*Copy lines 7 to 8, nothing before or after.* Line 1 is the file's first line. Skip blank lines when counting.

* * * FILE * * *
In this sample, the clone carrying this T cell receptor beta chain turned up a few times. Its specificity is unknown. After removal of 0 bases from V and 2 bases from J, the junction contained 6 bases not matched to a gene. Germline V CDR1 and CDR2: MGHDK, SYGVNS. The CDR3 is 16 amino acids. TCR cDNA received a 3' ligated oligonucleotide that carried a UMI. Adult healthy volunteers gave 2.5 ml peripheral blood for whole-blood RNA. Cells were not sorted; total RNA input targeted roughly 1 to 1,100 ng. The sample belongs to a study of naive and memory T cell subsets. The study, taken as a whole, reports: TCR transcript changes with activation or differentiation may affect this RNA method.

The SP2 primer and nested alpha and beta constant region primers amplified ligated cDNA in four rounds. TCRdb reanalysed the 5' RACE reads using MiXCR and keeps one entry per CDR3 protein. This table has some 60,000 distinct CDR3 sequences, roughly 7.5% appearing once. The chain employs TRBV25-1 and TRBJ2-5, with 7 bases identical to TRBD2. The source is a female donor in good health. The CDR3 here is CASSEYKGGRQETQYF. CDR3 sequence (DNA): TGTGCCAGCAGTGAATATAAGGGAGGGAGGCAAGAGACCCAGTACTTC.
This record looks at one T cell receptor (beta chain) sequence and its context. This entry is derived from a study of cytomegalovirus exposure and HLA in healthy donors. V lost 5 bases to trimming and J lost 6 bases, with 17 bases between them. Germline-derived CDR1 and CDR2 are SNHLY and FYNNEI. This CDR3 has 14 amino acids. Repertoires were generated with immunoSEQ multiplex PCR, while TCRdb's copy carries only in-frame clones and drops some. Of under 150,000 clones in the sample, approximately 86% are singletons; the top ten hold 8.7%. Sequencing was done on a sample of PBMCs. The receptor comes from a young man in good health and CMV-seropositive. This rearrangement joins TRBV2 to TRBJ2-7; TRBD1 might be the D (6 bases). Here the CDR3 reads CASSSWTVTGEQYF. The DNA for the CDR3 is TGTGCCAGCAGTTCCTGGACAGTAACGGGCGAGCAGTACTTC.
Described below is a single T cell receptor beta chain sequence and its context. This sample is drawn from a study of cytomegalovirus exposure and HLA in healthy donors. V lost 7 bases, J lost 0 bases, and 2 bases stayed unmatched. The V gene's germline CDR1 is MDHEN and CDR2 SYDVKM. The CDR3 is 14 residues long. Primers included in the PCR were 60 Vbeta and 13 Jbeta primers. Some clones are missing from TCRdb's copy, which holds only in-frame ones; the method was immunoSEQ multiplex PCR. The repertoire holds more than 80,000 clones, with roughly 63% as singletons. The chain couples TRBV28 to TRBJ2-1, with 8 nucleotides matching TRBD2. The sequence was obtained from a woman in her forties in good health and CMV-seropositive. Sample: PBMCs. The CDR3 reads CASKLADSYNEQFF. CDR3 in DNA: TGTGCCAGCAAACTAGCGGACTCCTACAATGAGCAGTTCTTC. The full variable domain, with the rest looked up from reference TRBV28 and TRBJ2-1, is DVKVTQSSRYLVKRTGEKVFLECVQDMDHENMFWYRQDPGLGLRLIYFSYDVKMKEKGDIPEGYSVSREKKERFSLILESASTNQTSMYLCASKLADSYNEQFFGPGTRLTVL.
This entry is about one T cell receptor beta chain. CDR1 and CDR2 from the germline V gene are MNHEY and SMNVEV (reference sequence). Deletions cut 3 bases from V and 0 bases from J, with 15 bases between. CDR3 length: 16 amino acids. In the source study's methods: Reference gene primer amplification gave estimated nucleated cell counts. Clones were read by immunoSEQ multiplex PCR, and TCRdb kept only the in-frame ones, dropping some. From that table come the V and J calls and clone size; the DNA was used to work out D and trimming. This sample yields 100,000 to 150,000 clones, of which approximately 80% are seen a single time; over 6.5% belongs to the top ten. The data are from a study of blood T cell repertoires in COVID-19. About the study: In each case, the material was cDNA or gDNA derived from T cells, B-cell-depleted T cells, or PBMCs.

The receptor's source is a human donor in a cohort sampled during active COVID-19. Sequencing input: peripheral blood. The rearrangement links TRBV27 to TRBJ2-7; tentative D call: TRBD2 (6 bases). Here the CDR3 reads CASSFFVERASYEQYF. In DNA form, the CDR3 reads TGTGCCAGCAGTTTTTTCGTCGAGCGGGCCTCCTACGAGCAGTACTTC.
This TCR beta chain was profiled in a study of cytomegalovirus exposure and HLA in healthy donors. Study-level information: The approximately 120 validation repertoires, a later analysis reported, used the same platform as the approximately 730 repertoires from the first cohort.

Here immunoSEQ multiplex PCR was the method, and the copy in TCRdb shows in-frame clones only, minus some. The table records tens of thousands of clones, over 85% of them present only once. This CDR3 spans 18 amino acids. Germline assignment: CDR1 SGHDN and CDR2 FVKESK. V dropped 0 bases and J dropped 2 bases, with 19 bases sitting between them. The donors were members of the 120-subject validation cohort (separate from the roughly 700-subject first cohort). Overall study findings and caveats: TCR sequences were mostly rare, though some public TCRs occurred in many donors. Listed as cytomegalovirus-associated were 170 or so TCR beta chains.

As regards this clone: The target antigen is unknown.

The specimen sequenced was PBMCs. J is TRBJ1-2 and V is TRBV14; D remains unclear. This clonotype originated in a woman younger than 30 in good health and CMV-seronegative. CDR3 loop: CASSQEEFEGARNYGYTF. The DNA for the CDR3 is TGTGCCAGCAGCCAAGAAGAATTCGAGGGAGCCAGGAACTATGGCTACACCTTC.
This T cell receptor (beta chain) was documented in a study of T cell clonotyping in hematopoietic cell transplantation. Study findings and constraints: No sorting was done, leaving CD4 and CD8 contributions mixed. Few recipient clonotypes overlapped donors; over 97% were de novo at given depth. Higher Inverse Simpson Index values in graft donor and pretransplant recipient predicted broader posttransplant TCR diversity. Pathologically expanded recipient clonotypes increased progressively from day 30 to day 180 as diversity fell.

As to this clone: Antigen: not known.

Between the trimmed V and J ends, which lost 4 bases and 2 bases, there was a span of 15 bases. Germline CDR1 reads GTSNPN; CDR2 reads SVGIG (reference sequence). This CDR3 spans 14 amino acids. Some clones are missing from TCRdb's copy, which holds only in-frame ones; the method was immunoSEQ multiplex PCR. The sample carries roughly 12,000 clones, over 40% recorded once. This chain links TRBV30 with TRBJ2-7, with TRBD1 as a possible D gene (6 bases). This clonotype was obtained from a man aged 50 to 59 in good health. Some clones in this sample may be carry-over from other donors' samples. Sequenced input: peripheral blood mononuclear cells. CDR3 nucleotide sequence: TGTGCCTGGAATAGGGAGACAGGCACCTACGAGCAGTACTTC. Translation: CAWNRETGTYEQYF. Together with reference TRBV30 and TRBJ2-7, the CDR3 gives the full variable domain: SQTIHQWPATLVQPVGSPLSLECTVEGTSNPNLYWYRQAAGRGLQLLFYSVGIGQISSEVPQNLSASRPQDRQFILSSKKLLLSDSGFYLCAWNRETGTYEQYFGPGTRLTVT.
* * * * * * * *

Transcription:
This TCR beta chain was profiled in a study of cytomegalovirus exposure and HLA in healthy donors. Study-level information: The approximately 120 validation repertoires, a later analysis reported, used the same platform as the approximately 730 repertoires from the first cohort.

Here immunoSEQ multiplex PCR was the method, and the copy in TCRdb shows in-frame clones only, minus some. The table records tens of thousands of clones, over 85% of them present only once. This CDR3 spans 18 amino acids. Germline assignment: CDR1 SGHDN and CDR2 FVKESK. V dropped 0 bases and J dropped 2 bases, with 19 bases sitting between them. The donors were members of the 120-subject validation cohort (separate from the roughly 700-subject first cohort). Overall study findings and caveats: TCR sequences were mostly rare, though some public TCRs occurred in many donors. Listed as cytomegalovirus-associated were 170 or so TCR beta chains.